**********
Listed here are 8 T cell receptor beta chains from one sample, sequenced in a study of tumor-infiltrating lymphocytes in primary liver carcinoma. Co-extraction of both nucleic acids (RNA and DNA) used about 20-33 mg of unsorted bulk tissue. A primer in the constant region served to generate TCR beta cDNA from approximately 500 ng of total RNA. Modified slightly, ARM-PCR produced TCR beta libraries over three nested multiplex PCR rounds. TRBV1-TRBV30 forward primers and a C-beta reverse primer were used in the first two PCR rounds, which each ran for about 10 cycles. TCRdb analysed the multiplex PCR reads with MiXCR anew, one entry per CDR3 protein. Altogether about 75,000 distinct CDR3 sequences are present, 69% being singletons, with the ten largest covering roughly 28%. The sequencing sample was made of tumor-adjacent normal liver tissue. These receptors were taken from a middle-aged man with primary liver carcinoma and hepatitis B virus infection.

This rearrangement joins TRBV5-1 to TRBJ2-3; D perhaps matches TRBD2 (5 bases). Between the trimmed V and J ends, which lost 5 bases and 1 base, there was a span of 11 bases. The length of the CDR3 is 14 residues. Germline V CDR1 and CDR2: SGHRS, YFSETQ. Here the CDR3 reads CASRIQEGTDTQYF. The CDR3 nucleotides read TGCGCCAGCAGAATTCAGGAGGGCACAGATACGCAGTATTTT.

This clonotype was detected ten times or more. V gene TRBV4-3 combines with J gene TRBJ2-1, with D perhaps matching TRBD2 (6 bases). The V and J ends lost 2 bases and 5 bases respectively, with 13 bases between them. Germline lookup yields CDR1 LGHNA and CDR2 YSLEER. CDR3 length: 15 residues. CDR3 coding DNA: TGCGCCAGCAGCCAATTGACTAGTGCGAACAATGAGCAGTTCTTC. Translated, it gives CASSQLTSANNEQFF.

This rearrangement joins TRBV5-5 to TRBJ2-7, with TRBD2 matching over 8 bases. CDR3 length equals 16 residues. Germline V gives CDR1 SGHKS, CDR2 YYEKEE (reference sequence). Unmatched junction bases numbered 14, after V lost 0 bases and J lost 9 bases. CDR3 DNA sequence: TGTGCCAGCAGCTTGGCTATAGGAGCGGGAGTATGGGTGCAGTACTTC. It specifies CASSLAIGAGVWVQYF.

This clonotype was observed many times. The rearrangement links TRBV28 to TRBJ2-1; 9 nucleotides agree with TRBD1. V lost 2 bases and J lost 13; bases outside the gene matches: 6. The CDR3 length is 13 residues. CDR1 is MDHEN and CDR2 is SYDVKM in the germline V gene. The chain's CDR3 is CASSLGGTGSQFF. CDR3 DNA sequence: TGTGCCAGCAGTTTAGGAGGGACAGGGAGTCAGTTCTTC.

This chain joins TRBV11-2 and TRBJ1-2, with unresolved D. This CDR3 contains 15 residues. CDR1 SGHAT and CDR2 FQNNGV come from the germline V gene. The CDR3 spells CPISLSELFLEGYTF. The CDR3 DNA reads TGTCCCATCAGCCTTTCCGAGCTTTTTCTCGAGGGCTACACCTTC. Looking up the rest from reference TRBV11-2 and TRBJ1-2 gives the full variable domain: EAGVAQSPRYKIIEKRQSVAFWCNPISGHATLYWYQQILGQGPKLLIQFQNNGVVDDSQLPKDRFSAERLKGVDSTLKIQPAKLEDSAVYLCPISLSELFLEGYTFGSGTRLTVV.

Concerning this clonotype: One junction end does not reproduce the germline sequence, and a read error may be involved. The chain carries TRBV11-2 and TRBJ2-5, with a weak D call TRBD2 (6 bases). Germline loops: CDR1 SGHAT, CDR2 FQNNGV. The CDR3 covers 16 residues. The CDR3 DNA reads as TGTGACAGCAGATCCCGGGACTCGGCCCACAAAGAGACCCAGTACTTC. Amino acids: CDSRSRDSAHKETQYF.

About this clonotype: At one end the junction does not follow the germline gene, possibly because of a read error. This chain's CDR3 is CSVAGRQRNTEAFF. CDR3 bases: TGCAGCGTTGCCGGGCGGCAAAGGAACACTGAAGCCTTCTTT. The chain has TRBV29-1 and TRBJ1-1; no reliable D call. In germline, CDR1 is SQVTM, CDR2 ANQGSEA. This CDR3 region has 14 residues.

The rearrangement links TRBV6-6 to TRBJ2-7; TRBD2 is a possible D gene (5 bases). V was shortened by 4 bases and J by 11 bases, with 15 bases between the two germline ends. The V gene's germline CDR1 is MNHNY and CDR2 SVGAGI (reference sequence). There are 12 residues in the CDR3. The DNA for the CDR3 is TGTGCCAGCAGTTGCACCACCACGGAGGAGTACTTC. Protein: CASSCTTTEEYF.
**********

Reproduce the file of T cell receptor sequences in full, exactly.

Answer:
Listed here are 8 T cell receptor beta chains from one sample, sequenced in a study of tumor-infiltrating lymphocytes in primary liver carcinoma. Co-extraction of both nucleic acids (RNA and DNA) used about 20-33 mg of unsorted bulk tissue. A primer in the constant region served to generate TCR beta cDNA from approximately 500 ng of total RNA. Modified slightly, ARM-PCR produced TCR beta libraries over three nested multiplex PCR rounds. TRBV1-TRBV30 forward primers and a C-beta reverse primer were used in the first two PCR rounds, which each ran for about 10 cycles. TCRdb analysed the multiplex PCR reads with MiXCR anew, one entry per CDR3 protein. Altogether about 75,000 distinct CDR3 sequences are present, 69% being singletons, with the ten largest covering roughly 28%. The sequencing sample was made of tumor-adjacent normal liver tissue. These receptors were taken from a middle-aged man with primary liver carcinoma and hepatitis B virus infection.

This rearrangement joins TRBV5-1 to TRBJ2-3; D perhaps matches TRBD2 (5 bases). Between the trimmed V and J ends, which lost 5 bases and 1 base, there was a span of 11 bases. The length of the CDR3 is 14 residues. Germline V CDR1 and CDR2: SGHRS, YFSETQ. Here the CDR3 reads CASRIQEGTDTQYF. The CDR3 nucleotides read TGCGCCAGCAGAATTCAGGAGGGCACAGATACGCAGTATTTT.

This clonotype was detected ten times or more. V gene TRBV4-3 combines with J gene TRBJ2-1, with D perhaps matching TRBD2 (6 bases). The V and J ends lost 2 bases and 5 bases respectively, with 13 bases between them. Germline lookup yields CDR1 LGHNA and CDR2 YSLEER. CDR3 length: 15 residues. CDR3 coding DNA: TGCGCCAGCAGCCAATTGACTAGTGCGAACAATGAGCAGTTCTTC. Translated, it gives CASSQLTSANNEQFF.

This rearrangement joins TRBV5-5 to TRBJ2-7, with TRBD2 matching over 8 bases. CDR3 length equals 16 residues. Germline V gives CDR1 SGHKS, CDR2 YYEKEE (reference sequence). Unmatched junction bases numbered 14, after V lost 0 bases and J lost 9 bases. CDR3 DNA sequence: TGTGCCAGCAGCTTGGCTATAGGAGCGGGAGTATGGGTGCAGTACTTC. It specifies CASSLAIGAGVWVQYF.

This clonotype was observed many times. The rearrangement links TRBV28 to TRBJ2-1; 9 nucleotides agree with TRBD1. V lost 2 bases and J lost 13; bases outside the gene matches: 6. The CDR3 length is 13 residues. CDR1 is MDHEN and CDR2 is SYDVKM in the germline V gene. The chain's CDR3 is CASSLGGTGSQFF. CDR3 DNA sequence: TGTGCCAGCAGTTTAGGAGGGACAGGGAGTCAGTTCTTC.

This chain joins TRBV11-2 and TRBJ1-2, with unresolved D. This CDR3 contains 15 residues. CDR1 SGHAT and CDR2 FQNNGV come from the germline V gene. The CDR3 spells CPISLSELFLEGYTF. The CDR3 DNA reads TGTCCCATCAGCCTTTCCGAGCTTTTTCTCGAGGGCTACACCTTC. Looking up the rest from reference TRBV11-2 and TRBJ1-2 gives the full variable domain: EAGVAQSPRYKIIEKRQSVAFWCNPISGHATLYWYQQILGQGPKLLIQFQNNGVVDDSQLPKDRFSAERLKGVDSTLKIQPAKLEDSAVYLCPISLSELFLEGYTFGSGTRLTVV.

Concerning this clonotype: One junction end does not reproduce the germline sequence, and a read error may be involved. The chain carries TRBV11-2 and TRBJ2-5, with a weak D call TRBD2 (6 bases). Germline loops: CDR1 SGHAT, CDR2 FQNNGV. The CDR3 covers 16 residues. The CDR3 DNA reads as TGTGACAGCAGATCCCGGGACTCGGCCCACAAAGAGACCCAGTACTTC. Amino acids: CDSRSRDSAHKETQYF.

About this clonotype: At one end the junction does not follow the germline gene, possibly because of a read error. This chain's CDR3 is CSVAGRQRNTEAFF. CDR3 bases: TGCAGCGTTGCCGGGCGGCAAAGGAACACTGAAGCCTTCTTT. The chain has TRBV29-1 and TRBJ1-1; no reliable D call. In germline, CDR1 is SQVTM, CDR2 ANQGSEA. This CDR3 region has 14 residues.

The rearrangement links TRBV6-6 to TRBJ2-7; TRBD2 is a possible D gene (5 bases). V was shortened by 4 bases and J by 11 bases, with 15 bases between the two germline ends. The V gene's germline CDR1 is MNHNY and CDR2 SVGAGI (reference sequence). There are 12 residues in the CDR3. The DNA for the CDR3 is TGTGCCAGCAGTTGCACCACCACGGAGGAGTACTTC. Protein: CASSCTTTEEYF.